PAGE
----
No doubt you’ve heard alright. Coronavirus. What is it? Where did it come from? Should I be more worried? Coronaviruses are a type of virus that attacks the respiratory tract in mammals, and now, humans. The virus is often associated with pneumonia, severe acute respiratory syndrome (SARS), and even just the common cold.
Coronaviruses have been known to affect dogs, cattle, camels, cats, rats, and bats—among other mammals. So, how did this virus make the jump from animals to humans!?
The outbreak of coronavirus has been determined to have started in a seafood market in Wuhan, China—a Chinese city with a population of approximately 11 million. Wuhan, and 11 more Chinese cities, are under quarantine, impacting around 35 million residents.
It doesn’t stop there, however. There have been reported and confirmed cases of the virus in Japan, South Korea, Taiwan, Thailand, Australia, France and the United States.
While the direct cause of the virus has not been confirmed, there have been speculations within the Wuhan seafood market, that appear as likely factors.
The market is said to have had live and dead animals for sale—all within close proximity to each other, and exposure to humans.
Take a look at this excerpt from Aylin Woodward's article "The outbreaks of both the Wuhan coronavirus and SARS started in Chinese wet markets. Photos show what the markets look like.". You can read the full article here.
According to another article, other wildlife up for sale included “wolf cubs, civet cats, bats, pigs, snaked, chickens, donkeys, badgers, and bamboo rats…”. Another theory of the virus’s cause speculates that the virus could have made a species jump from bats civet cats from consumption, and then through to humans.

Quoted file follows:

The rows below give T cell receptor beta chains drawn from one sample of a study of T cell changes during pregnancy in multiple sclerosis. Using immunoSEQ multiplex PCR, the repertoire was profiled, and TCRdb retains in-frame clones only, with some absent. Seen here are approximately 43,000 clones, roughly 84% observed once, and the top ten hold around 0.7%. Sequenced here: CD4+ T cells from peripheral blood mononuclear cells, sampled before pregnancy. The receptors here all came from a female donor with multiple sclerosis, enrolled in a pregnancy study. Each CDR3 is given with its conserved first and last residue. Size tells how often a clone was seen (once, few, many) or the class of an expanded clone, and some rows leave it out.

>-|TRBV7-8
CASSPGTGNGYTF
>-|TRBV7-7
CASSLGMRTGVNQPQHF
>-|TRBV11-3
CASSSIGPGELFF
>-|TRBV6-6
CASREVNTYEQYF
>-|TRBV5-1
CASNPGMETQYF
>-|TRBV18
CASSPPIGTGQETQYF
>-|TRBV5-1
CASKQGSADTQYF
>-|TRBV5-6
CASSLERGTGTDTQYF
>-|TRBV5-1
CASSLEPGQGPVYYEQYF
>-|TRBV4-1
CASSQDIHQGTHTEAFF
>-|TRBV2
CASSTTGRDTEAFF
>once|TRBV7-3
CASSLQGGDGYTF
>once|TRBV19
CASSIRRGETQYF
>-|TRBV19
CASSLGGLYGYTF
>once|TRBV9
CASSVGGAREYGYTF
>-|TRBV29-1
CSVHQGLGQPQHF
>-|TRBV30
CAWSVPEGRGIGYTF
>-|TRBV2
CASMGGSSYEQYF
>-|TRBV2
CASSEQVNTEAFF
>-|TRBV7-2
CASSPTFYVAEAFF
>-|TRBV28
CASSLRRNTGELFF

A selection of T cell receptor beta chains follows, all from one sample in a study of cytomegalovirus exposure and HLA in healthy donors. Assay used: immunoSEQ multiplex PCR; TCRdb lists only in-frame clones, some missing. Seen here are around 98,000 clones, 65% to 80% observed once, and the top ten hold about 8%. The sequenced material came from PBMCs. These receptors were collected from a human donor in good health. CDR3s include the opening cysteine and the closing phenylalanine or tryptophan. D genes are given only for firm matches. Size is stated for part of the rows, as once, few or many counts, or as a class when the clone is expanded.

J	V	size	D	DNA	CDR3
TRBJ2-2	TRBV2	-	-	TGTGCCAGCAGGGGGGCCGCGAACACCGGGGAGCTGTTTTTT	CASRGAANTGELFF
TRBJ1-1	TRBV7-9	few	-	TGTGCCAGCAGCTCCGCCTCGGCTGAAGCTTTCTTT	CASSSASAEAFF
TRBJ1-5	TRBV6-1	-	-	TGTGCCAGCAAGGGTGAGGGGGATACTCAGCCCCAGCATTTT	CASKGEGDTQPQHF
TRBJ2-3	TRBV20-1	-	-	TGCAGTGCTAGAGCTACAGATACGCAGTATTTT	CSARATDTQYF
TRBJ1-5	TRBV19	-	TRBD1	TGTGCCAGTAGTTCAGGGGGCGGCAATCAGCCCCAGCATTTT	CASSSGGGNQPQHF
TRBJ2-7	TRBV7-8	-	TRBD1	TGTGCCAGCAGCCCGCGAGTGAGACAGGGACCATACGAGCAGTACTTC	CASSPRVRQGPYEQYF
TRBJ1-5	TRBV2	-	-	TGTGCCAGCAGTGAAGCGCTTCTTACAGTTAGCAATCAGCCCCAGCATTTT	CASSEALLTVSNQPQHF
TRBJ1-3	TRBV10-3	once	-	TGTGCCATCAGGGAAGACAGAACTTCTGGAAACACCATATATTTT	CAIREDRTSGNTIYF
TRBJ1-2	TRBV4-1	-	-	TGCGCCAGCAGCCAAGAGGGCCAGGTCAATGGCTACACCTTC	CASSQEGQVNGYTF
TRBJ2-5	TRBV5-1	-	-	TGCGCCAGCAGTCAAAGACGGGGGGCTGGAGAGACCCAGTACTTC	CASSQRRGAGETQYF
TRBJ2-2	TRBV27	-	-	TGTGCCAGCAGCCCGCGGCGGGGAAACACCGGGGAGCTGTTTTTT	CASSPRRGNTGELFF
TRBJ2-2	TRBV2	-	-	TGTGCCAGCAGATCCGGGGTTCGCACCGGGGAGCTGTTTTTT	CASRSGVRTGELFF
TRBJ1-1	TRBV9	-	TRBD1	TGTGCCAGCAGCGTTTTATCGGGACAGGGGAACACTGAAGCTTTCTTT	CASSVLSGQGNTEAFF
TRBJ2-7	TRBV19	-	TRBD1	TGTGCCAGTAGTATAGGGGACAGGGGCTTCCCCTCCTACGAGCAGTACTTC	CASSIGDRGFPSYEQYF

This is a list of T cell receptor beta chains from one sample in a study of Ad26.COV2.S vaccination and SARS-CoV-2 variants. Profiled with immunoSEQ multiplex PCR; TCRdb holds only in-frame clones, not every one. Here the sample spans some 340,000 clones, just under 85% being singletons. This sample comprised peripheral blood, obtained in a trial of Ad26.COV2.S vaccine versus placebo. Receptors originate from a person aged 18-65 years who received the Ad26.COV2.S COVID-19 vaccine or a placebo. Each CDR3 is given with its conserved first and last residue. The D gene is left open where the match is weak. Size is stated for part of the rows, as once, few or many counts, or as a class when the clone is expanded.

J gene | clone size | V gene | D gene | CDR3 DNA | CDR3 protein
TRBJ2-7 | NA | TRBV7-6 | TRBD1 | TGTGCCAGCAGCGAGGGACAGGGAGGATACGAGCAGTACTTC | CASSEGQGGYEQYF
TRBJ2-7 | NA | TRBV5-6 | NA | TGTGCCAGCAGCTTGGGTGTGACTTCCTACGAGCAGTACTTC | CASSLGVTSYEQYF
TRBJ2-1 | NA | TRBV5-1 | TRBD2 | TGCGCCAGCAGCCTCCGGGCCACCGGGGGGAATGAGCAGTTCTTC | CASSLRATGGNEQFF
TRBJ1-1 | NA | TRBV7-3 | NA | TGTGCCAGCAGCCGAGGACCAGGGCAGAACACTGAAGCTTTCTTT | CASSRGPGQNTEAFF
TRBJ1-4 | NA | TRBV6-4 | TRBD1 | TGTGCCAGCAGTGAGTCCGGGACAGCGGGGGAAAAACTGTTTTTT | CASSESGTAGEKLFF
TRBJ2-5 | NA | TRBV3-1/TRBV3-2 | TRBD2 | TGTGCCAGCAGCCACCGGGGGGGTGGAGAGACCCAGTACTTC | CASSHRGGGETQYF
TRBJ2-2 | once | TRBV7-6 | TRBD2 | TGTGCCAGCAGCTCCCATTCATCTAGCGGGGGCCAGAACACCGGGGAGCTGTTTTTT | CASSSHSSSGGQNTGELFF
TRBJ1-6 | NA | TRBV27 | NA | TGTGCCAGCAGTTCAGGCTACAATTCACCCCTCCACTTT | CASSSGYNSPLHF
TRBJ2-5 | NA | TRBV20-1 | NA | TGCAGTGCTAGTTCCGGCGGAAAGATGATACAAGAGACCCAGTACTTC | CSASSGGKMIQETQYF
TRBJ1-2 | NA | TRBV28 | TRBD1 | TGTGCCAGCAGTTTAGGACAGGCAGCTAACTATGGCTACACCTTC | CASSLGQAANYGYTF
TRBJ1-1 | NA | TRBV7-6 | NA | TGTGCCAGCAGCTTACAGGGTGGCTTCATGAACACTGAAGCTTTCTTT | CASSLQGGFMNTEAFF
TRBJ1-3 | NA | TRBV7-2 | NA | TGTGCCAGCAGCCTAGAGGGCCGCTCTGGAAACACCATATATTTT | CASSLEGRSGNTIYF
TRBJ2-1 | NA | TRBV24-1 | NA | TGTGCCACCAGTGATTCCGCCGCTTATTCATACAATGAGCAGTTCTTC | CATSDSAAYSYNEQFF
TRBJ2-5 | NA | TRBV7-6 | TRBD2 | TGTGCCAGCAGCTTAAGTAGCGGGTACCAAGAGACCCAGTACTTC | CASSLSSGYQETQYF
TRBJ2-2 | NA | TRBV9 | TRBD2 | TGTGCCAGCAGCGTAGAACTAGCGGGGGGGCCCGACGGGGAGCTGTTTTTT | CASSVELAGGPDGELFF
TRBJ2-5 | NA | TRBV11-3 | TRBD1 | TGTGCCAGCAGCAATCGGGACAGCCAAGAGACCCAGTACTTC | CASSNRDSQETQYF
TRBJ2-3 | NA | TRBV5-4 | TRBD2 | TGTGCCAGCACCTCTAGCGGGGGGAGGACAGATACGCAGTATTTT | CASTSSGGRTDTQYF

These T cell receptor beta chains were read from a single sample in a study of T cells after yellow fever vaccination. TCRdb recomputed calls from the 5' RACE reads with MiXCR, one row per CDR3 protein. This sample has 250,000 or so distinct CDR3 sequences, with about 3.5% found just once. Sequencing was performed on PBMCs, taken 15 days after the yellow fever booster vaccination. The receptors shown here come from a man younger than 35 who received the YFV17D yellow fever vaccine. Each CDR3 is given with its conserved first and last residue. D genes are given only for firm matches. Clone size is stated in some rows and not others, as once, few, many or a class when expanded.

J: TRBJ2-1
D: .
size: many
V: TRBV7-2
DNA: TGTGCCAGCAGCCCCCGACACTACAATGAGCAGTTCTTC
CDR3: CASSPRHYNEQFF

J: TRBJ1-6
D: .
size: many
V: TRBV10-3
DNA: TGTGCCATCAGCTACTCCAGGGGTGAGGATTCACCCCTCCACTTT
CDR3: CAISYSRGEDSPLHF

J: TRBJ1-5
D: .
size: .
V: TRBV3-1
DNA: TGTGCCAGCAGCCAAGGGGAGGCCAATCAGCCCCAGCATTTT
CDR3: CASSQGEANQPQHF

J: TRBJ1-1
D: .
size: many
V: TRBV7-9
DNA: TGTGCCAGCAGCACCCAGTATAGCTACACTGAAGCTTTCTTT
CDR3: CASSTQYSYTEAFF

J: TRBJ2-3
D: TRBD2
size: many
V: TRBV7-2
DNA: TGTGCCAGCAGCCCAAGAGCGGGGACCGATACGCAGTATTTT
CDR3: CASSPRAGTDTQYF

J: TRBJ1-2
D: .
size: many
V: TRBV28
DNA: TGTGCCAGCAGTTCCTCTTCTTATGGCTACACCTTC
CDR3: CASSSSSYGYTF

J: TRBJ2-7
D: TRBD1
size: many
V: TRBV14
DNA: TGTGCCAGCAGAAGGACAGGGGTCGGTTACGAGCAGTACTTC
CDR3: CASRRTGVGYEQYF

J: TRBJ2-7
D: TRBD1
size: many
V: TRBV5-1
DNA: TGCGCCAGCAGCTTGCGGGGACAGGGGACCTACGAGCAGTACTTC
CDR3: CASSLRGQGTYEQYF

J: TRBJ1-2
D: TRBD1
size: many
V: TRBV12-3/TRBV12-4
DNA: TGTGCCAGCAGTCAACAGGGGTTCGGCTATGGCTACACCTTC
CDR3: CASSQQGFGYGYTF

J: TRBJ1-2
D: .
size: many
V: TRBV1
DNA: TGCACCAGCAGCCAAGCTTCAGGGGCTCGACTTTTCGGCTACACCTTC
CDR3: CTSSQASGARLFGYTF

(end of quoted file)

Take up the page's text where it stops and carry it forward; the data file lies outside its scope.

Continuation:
Other theories say that the species jump happened form bats straight to humans. Just…take a look.
So, how do you stay safe?
Coronavirus is an airborne virus. It’s highly contagious with an increasingly exponential rate of people being diagnosed each day. A single person can infect up to 14 people.
How can you catch it?
- Airborne (coughs, sneezes, and spit)
- Skin to skin contact (handshakes and hugs. Touching your face with unclean hands)
- Saliva (kissing, spit)
- Contact with contaminated surfaces (and then touching your face with unclean hands)
Symptoms--such as a runny nose, headache, shortness of breath, cough, sore throat, and fever--can take up to two weeks to show. And, the virus can still be passed onto to others before the virus has incubated.
And how can you stay safe?
The World Health Organisation (WHO) has released lots of information on how to protect yourself.
You can read more here .
With face masks, they can be just as harmful and helpful if not used appropriately. It is recommended to use face masks if you are in an infected area (such as a hospital or city under quarantine). When removing face masks, make sure to remove with the straps, and not pull the mask down over your mouth.